• Long-term reading comprehension gains
        • Students generalized their reading strategies to other classes
cooperative learning
Cooperative Learning
  • Building on the idea of reciprocal teaching, we now turn to group work
    • Cooperative learning involves students working in small groups to achieve a common goal
      • Groups may be formed on a short-term basis or a long-term basis
      • This approach is supported by behaviorism, social learning theory, and cognitive theories of development
cooperative learning12
Cooperative Learning
  • Features of Cooperative Learning
    • Small teacher-assigned groups
    • Groups have one or more common goal
    • Clear guidelines for behavior are provided
    • Group interdependency
    • Structure is provided – Dansereau’s (1988) scripted cooperation
    • Teacher acts as resource and monitor
    • Individual accountability for achievement
    • Rewards for group success
    • Group evaluates its effectiveness
    • Examples?
cooperative learning13
Cooperative Learning
  • How should groups be formed?
    • Mixed results from research regarding whether you should form heterogeneous groups (high and low achievers)
    • Textbook suggests
      • Assign roles to group members
      • Provide scripts for interactions
      • Assign projects that require a wide range of talents so that every member has something to contribute to the success of the group
cooperative learning14
Cooperative Learning
  • Effectiveness of cooperative learning
    • Students of all abilities show higher achievement; particularly true of females, members of minority groups, and at risk students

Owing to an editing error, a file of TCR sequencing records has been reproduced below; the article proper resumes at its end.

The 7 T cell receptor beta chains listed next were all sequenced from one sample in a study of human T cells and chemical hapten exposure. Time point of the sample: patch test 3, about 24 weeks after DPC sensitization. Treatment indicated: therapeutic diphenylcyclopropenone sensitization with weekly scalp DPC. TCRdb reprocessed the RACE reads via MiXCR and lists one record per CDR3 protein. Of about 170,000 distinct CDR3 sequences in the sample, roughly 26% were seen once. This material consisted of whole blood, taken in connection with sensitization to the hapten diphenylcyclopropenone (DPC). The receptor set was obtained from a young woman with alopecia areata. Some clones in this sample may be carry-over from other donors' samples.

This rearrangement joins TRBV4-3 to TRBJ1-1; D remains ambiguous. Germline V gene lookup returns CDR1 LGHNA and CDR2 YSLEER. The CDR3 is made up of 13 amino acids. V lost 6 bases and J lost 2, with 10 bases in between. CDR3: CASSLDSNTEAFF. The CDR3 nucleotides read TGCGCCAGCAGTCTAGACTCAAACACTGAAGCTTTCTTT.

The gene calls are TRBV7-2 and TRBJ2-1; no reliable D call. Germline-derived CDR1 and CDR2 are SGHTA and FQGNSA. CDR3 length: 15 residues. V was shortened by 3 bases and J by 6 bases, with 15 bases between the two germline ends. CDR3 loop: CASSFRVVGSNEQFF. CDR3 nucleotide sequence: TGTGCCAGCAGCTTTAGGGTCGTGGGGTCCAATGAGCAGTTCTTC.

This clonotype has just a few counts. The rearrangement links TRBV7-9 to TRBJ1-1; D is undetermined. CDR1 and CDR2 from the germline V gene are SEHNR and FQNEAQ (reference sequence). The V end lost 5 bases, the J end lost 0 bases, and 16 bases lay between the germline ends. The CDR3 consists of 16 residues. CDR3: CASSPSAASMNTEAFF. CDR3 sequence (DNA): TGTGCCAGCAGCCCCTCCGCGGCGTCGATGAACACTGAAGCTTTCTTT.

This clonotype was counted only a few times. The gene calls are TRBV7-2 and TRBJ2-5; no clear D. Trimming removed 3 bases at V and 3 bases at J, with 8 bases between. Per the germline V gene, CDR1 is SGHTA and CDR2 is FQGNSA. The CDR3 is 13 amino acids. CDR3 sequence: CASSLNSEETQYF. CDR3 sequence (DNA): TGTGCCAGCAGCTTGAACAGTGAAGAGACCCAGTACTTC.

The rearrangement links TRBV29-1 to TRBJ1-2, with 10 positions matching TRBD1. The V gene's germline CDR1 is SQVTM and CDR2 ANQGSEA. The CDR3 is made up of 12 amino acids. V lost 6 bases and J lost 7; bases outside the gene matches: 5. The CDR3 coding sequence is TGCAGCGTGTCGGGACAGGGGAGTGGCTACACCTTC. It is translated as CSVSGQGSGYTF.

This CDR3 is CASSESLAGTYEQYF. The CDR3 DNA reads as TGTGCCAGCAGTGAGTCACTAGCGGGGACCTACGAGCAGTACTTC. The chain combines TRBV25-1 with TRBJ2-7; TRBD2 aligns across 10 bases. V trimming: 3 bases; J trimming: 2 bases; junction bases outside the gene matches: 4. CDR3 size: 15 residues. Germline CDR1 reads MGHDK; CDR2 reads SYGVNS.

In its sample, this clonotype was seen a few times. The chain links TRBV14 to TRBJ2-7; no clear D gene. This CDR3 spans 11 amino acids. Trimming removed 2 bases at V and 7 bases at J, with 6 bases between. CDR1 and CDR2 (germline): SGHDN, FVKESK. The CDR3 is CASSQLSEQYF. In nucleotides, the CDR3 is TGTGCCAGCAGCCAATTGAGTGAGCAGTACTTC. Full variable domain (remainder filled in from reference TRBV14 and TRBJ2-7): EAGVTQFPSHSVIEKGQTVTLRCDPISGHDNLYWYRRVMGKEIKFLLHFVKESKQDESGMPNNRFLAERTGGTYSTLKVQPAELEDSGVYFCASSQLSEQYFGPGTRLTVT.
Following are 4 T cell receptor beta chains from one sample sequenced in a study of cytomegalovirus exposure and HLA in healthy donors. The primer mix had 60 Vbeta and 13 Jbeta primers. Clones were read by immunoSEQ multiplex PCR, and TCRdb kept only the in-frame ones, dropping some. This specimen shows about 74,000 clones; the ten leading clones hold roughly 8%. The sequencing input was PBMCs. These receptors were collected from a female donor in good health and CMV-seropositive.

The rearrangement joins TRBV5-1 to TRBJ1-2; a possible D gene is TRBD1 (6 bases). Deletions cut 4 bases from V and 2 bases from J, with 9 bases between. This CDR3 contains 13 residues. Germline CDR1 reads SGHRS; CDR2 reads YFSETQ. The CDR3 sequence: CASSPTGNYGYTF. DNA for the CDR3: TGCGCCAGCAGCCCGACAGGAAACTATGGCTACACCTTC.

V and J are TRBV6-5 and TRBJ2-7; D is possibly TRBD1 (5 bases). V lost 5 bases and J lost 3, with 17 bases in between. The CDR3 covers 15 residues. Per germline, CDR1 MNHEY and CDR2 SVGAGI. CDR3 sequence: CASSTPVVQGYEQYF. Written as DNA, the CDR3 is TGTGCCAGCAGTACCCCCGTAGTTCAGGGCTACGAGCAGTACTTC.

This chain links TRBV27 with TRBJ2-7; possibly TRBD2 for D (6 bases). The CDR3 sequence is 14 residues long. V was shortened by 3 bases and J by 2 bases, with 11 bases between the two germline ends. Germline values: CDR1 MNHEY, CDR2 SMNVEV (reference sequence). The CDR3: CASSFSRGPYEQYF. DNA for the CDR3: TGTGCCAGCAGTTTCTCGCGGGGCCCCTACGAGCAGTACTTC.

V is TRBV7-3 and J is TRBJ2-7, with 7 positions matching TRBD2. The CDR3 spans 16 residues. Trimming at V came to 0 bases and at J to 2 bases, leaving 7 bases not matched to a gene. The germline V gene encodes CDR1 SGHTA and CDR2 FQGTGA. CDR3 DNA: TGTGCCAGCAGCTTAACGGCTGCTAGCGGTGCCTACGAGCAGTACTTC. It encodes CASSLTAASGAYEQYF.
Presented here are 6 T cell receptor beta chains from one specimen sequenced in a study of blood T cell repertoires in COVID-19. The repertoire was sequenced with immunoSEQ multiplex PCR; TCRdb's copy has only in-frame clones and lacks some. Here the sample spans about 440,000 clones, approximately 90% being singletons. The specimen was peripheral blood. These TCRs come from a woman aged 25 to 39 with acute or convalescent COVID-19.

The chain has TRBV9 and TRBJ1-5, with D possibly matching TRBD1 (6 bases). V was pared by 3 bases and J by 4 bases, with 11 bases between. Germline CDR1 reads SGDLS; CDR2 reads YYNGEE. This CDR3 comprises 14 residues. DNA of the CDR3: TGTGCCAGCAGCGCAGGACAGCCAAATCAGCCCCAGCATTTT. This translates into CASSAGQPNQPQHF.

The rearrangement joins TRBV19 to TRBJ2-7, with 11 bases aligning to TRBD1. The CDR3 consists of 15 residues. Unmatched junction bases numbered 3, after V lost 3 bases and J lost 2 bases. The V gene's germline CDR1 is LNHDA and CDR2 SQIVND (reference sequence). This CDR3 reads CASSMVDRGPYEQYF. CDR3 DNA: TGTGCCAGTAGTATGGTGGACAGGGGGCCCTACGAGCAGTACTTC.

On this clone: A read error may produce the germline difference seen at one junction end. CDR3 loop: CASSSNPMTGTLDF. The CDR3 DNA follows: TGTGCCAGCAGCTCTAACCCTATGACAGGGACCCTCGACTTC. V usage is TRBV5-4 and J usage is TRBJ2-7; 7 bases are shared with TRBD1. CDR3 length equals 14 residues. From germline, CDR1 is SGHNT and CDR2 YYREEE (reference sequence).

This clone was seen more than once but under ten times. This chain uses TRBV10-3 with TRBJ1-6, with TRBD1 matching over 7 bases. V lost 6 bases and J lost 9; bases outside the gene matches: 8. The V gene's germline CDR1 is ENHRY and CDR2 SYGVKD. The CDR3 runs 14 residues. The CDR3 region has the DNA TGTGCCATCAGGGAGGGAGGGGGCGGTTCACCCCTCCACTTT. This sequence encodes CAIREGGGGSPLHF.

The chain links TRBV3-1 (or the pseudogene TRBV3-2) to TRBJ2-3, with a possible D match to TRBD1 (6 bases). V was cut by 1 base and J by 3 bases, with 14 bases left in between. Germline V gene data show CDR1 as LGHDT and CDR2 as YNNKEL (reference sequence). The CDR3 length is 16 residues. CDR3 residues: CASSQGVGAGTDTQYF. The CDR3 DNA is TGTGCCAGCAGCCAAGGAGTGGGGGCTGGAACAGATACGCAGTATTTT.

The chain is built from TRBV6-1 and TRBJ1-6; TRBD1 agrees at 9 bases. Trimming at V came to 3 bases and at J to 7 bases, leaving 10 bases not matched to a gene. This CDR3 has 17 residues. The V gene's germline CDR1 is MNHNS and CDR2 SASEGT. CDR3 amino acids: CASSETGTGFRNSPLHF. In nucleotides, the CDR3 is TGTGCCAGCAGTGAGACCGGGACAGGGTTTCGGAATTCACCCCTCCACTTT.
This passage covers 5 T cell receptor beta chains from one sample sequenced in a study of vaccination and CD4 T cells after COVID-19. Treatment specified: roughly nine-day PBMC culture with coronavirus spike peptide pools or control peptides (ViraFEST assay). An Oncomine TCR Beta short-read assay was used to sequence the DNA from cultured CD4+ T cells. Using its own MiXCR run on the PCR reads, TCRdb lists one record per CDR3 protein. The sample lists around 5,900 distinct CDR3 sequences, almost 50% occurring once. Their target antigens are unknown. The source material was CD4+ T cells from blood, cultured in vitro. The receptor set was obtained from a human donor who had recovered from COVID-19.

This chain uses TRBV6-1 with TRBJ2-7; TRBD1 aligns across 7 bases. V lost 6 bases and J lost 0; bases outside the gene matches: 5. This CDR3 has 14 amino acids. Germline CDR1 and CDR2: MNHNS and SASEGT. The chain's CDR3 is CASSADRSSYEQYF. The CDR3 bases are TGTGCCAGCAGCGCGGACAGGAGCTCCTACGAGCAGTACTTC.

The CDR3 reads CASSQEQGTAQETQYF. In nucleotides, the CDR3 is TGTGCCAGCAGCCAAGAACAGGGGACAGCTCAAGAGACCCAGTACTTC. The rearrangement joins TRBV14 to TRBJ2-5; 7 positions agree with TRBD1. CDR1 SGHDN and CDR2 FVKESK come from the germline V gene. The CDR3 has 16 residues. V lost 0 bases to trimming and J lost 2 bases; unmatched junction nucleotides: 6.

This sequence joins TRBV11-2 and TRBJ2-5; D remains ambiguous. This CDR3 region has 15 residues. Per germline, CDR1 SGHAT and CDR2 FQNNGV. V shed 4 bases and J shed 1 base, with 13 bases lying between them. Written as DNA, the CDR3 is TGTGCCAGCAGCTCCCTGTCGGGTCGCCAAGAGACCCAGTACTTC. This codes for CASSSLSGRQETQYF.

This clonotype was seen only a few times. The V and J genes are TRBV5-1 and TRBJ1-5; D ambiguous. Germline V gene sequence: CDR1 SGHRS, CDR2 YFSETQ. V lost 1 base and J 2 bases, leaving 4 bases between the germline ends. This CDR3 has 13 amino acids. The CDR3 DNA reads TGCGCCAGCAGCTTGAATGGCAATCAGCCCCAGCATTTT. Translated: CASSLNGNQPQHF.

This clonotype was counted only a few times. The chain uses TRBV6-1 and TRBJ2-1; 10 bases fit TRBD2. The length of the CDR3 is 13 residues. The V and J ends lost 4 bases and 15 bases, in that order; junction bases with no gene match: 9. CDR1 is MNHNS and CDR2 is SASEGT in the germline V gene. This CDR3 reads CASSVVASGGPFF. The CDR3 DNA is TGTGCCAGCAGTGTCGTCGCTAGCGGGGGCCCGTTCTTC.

• Promote higher level thinking skills
    • Increases student self-efficacy
    • Students understand the perspectives of others
    • Relationships form between students – across racial and ethnic groups and regardless of disability
cooperative learning15
Cooperative Learning
  • Problems with cooperative learning
    • Too much focus on group reward with the least possible individual effort
    • Students who do most of the work will learn more than others
    • Group may agree to use an incorrect/inappropriate strategy
    • Group may reinforce a misconception
    • Students are unable to help each other learn
peer tutoring
Peer Tutoring
  • Peer tutoring can be effective and lead to greater academic gains than traditional instruction (Durkin, 1995; Greenwood, Carta, & Hall, 1988)
    • Benefits the tutor and the student
      • Intrinsic motivation to learn when you are teaching someone else
      • Cooperation and social skills improve
      • Classroom problems decrease
      • Friendships develop
peer tutoring17
Peer Tutoring
  • Facilitating effective tutoring
    • Tutors should master the material and be aware of instructional techniques
    • Tutoring session is limited to subjects students know well
    • Structure interactions: Fuchs et al. (1997) – 2nd – 6th graders were paired with a classmate for Peer-Assisted earning Strategies; engaged in partner reading with retellings, paragraph summaries, and predictions; the results showed significant gains in reading
    • Don’t exploit ability differences between students
    • Use peer tutoring for students with special academic needs
    • Tutoring is not limited to same-age pairs
apprenticeships
Apprenticeships
  • Think back to the historical meaning of an apprenticeship – a novice works closely with an expert to learn about a domain